World oil prices rebounded Friday, recouping some of the previous day's losses, as traders snapped up bargain crude ahead of crucial non-farm payrolls data in the United States.
Brent North Sea crude for delivery in September climbed 75 cents to $106.65 per barrel in late morning London deals.
New York's main contract, West Texas Intermediate (WTI) light sweet crude for September, jumped $1.06 to $88.19 a barrel.
Investors were turning their attention to the release of US non-farm payrolls data for July, due out later Friday, for clues on the health of the world's largest economy and the number one oil-consumer, analysts said.
“Traders will be positioning themselves ahead of non-farm payrolls data tonight which have not had their usual frenzied build-up as markets have been distracted by central bank meetings this week,” said Justin Harper, IG Markets Singapore's market strategist.
The US economy was expected to have created 100,00 new jobs in July compared with 80,000 in June, Singapore's DBS Bank said in a market commentary.
Crude futures sank in New York on Thursday after the European Central Bank announced no immediate action on the eurozone sovereign debt crisis, disappointing investors and sending global stock markets tumbling.
Sentiment was also dented this week after the Bank of England and the US Federal Reserve also failed to deliver further monetary stimulus measures to aid the flagging global economy.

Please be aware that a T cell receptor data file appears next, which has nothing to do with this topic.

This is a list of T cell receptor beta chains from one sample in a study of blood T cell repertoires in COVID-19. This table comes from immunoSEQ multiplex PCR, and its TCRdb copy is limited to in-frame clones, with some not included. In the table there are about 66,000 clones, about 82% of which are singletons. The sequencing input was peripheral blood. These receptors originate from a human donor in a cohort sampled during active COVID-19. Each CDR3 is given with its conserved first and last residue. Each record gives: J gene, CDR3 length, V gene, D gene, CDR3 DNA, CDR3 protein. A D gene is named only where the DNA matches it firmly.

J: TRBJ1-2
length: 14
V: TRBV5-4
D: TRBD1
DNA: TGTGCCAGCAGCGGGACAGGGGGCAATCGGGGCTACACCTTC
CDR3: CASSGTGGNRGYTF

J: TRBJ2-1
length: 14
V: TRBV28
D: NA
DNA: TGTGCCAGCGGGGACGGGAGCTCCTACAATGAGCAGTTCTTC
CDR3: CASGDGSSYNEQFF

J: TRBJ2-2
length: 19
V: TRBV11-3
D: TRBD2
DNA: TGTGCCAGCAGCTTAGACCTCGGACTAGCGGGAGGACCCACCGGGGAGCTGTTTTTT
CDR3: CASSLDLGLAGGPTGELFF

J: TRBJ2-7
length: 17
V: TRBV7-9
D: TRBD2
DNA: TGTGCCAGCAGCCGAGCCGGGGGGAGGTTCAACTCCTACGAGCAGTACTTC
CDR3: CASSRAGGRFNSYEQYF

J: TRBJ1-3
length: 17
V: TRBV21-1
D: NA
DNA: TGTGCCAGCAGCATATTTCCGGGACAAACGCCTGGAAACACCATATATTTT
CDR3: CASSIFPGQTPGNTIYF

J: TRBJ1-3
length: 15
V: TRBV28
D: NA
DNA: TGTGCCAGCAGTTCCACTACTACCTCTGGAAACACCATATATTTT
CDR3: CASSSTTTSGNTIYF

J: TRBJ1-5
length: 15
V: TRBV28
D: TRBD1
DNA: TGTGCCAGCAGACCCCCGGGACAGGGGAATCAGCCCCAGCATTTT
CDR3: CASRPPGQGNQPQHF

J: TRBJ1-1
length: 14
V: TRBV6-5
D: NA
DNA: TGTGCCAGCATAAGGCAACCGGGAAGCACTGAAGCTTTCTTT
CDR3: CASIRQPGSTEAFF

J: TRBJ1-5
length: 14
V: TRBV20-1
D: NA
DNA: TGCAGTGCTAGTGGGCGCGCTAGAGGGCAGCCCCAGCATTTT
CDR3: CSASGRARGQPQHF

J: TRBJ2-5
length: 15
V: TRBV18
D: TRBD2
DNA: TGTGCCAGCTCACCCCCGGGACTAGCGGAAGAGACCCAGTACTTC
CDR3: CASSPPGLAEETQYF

ECB president Mario Draghi, after a one-day monetary policy meeting on Thursday, revealed no concrete measures to ease eurozone debt tensions.
In reaction, investors shunned risky assets and sent world equity markets reeling.
Draghi had heightened investor hopes of fresh ECB action after vowing last week to “do whatever it takes to preserve the euro”.
“If you raise the bar, best not jump under it, which is exactly what Mario Draghi did yesterday,” said PVM Associates oil analyst David Hufton.
“Earlier this week, the Federal Reserve disappointed ever hopeful markets on quantitative easing.
“Yesterday morning, the Bank of England continued the wait-and-see approach, putting even more pressure on the ECB to produce. They produced words and not actions.”
He added: “The markets were not amused... WTI responded to risk-off sentiment with a fall of $1.78.”
Crude oil prices also dipped on Thursday as the European single currency fell against the dollar.
A stronger US currency makes dollar-denominated oil less attractive to buyers using weaker currencies, tending to dent crude demand and prices.
Oil had risen on Wednesday, boosted by a sharper-than-expected drop in US crude stockpiles that sparked hopes for stronger demand in the biggest oil-consuming country.
Data showed that US crude stockpiles fell 6.5 million barrels in the week ending July 27, instead of the much smaller drop of 800,000 barrels expected by analysts, indicating demand was holding up. - Sapa-AFP